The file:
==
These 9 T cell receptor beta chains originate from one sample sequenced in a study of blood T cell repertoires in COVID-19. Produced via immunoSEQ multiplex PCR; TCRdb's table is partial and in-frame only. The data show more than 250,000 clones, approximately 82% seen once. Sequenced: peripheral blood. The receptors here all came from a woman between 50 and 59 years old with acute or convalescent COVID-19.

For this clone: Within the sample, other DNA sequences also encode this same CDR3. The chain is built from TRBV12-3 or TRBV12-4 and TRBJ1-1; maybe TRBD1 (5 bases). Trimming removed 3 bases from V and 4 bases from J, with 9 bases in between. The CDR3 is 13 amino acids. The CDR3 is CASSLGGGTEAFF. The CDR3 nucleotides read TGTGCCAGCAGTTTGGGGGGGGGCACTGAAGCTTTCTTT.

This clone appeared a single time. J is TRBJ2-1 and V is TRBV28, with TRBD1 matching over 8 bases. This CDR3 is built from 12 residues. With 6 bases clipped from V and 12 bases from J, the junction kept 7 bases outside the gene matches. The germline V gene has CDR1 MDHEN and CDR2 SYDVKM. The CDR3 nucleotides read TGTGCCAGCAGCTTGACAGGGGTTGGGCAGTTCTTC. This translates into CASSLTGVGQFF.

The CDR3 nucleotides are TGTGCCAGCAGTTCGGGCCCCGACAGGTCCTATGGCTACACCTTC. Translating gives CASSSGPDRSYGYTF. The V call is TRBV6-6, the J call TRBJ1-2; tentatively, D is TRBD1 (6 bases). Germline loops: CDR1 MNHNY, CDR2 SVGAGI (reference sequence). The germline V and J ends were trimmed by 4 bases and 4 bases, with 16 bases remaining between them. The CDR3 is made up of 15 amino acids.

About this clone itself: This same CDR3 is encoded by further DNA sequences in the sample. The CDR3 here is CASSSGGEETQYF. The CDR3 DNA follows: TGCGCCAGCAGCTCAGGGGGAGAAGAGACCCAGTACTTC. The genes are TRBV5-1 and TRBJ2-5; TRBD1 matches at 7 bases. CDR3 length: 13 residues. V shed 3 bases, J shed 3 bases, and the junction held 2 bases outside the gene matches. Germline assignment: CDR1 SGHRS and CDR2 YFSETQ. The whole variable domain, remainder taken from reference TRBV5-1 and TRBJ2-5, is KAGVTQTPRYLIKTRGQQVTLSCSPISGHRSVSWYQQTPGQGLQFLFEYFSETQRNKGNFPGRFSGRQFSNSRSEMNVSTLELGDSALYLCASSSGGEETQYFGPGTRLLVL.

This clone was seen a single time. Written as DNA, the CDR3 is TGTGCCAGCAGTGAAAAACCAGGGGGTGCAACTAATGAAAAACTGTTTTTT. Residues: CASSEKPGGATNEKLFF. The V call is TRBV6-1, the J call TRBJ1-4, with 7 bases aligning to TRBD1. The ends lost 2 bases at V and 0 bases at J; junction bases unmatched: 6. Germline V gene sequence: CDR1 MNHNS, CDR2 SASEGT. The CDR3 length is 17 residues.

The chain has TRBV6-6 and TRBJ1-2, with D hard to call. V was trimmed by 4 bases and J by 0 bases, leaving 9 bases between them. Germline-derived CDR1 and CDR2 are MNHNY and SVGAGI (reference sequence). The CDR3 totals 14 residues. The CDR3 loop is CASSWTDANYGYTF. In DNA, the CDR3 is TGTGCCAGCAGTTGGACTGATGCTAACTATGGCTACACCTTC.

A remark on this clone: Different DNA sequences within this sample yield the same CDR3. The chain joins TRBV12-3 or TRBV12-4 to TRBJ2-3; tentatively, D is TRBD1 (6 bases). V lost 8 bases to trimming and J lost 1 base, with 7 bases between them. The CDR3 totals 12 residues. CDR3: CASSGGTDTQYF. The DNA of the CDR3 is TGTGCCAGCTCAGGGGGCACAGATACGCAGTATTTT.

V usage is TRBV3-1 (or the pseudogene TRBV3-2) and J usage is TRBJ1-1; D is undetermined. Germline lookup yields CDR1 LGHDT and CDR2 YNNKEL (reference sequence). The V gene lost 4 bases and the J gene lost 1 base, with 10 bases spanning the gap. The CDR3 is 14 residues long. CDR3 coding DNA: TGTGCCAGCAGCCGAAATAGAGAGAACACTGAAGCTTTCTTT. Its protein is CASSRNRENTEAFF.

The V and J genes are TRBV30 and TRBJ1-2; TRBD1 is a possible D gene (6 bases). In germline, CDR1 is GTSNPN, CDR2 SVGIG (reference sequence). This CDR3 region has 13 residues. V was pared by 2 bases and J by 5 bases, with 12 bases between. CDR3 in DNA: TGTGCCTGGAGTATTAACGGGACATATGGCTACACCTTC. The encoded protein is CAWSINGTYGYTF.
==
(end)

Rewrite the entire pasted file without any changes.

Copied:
These 9 T cell receptor beta chains originate from one sample sequenced in a study of blood T cell repertoires in COVID-19. Produced via immunoSEQ multiplex PCR; TCRdb's table is partial and in-frame only. The data show more than 250,000 clones, approximately 82% seen once. Sequenced: peripheral blood. The receptors here all came from a woman between 50 and 59 years old with acute or convalescent COVID-19.

For this clone: Within the sample, other DNA sequences also encode this same CDR3. The chain is built from TRBV12-3 or TRBV12-4 and TRBJ1-1; maybe TRBD1 (5 bases). Trimming removed 3 bases from V and 4 bases from J, with 9 bases in between. The CDR3 is 13 amino acids. The CDR3 is CASSLGGGTEAFF. The CDR3 nucleotides read TGTGCCAGCAGTTTGGGGGGGGGCACTGAAGCTTTCTTT.

This clone appeared a single time. J is TRBJ2-1 and V is TRBV28, with TRBD1 matching over 8 bases. This CDR3 is built from 12 residues. With 6 bases clipped from V and 12 bases from J, the junction kept 7 bases outside the gene matches. The germline V gene has CDR1 MDHEN and CDR2 SYDVKM. The CDR3 nucleotides read TGTGCCAGCAGCTTGACAGGGGTTGGGCAGTTCTTC. This translates into CASSLTGVGQFF.

The CDR3 nucleotides are TGTGCCAGCAGTTCGGGCCCCGACAGGTCCTATGGCTACACCTTC. Translating gives CASSSGPDRSYGYTF. The V call is TRBV6-6, the J call TRBJ1-2; tentatively, D is TRBD1 (6 bases). Germline loops: CDR1 MNHNY, CDR2 SVGAGI (reference sequence). The germline V and J ends were trimmed by 4 bases and 4 bases, with 16 bases remaining between them. The CDR3 is made up of 15 amino acids.

About this clone itself: This same CDR3 is encoded by further DNA sequences in the sample. The CDR3 here is CASSSGGEETQYF. The CDR3 DNA follows: TGCGCCAGCAGCTCAGGGGGAGAAGAGACCCAGTACTTC. The genes are TRBV5-1 and TRBJ2-5; TRBD1 matches at 7 bases. CDR3 length: 13 residues. V shed 3 bases, J shed 3 bases, and the junction held 2 bases outside the gene matches. Germline assignment: CDR1 SGHRS and CDR2 YFSETQ. The whole variable domain, remainder taken from reference TRBV5-1 and TRBJ2-5, is KAGVTQTPRYLIKTRGQQVTLSCSPISGHRSVSWYQQTPGQGLQFLFEYFSETQRNKGNFPGRFSGRQFSNSRSEMNVSTLELGDSALYLCASSSGGEETQYFGPGTRLLVL.

This clone was seen a single time. Written as DNA, the CDR3 is TGTGCCAGCAGTGAAAAACCAGGGGGTGCAACTAATGAAAAACTGTTTTTT. Residues: CASSEKPGGATNEKLFF. The V call is TRBV6-1, the J call TRBJ1-4, with 7 bases aligning to TRBD1. The ends lost 2 bases at V and 0 bases at J; junction bases unmatched: 6. Germline V gene sequence: CDR1 MNHNS, CDR2 SASEGT. The CDR3 length is 17 residues.

The chain has TRBV6-6 and TRBJ1-2, with D hard to call. V was trimmed by 4 bases and J by 0 bases, leaving 9 bases between them. Germline-derived CDR1 and CDR2 are MNHNY and SVGAGI (reference sequence). The CDR3 totals 14 residues. The CDR3 loop is CASSWTDANYGYTF. In DNA, the CDR3 is TGTGCCAGCAGTTGGACTGATGCTAACTATGGCTACACCTTC.

A remark on this clone: Different DNA sequences within this sample yield the same CDR3. The chain joins TRBV12-3 or TRBV12-4 to TRBJ2-3; tentatively, D is TRBD1 (6 bases). V lost 8 bases to trimming and J lost 1 base, with 7 bases between them. The CDR3 totals 12 residues. CDR3: CASSGGTDTQYF. The DNA of the CDR3 is TGTGCCAGCTCAGGGGGCACAGATACGCAGTATTTT.

V usage is TRBV3-1 (or the pseudogene TRBV3-2) and J usage is TRBJ1-1; D is undetermined. Germline lookup yields CDR1 LGHDT and CDR2 YNNKEL (reference sequence). The V gene lost 4 bases and the J gene lost 1 base, with 10 bases spanning the gap. The CDR3 is 14 residues long. CDR3 coding DNA: TGTGCCAGCAGCCGAAATAGAGAGAACACTGAAGCTTTCTTT. Its protein is CASSRNRENTEAFF.

The V and J genes are TRBV30 and TRBJ1-2; TRBD1 is a possible D gene (6 bases). In germline, CDR1 is GTSNPN, CDR2 SVGIG (reference sequence). This CDR3 region has 13 residues. V was pared by 2 bases and J by 5 bases, with 12 bases between. CDR3 in DNA: TGTGCCTGGAGTATTAACGGGACATATGGCTACACCTTC. The encoded protein is CAWSINGTYGYTF.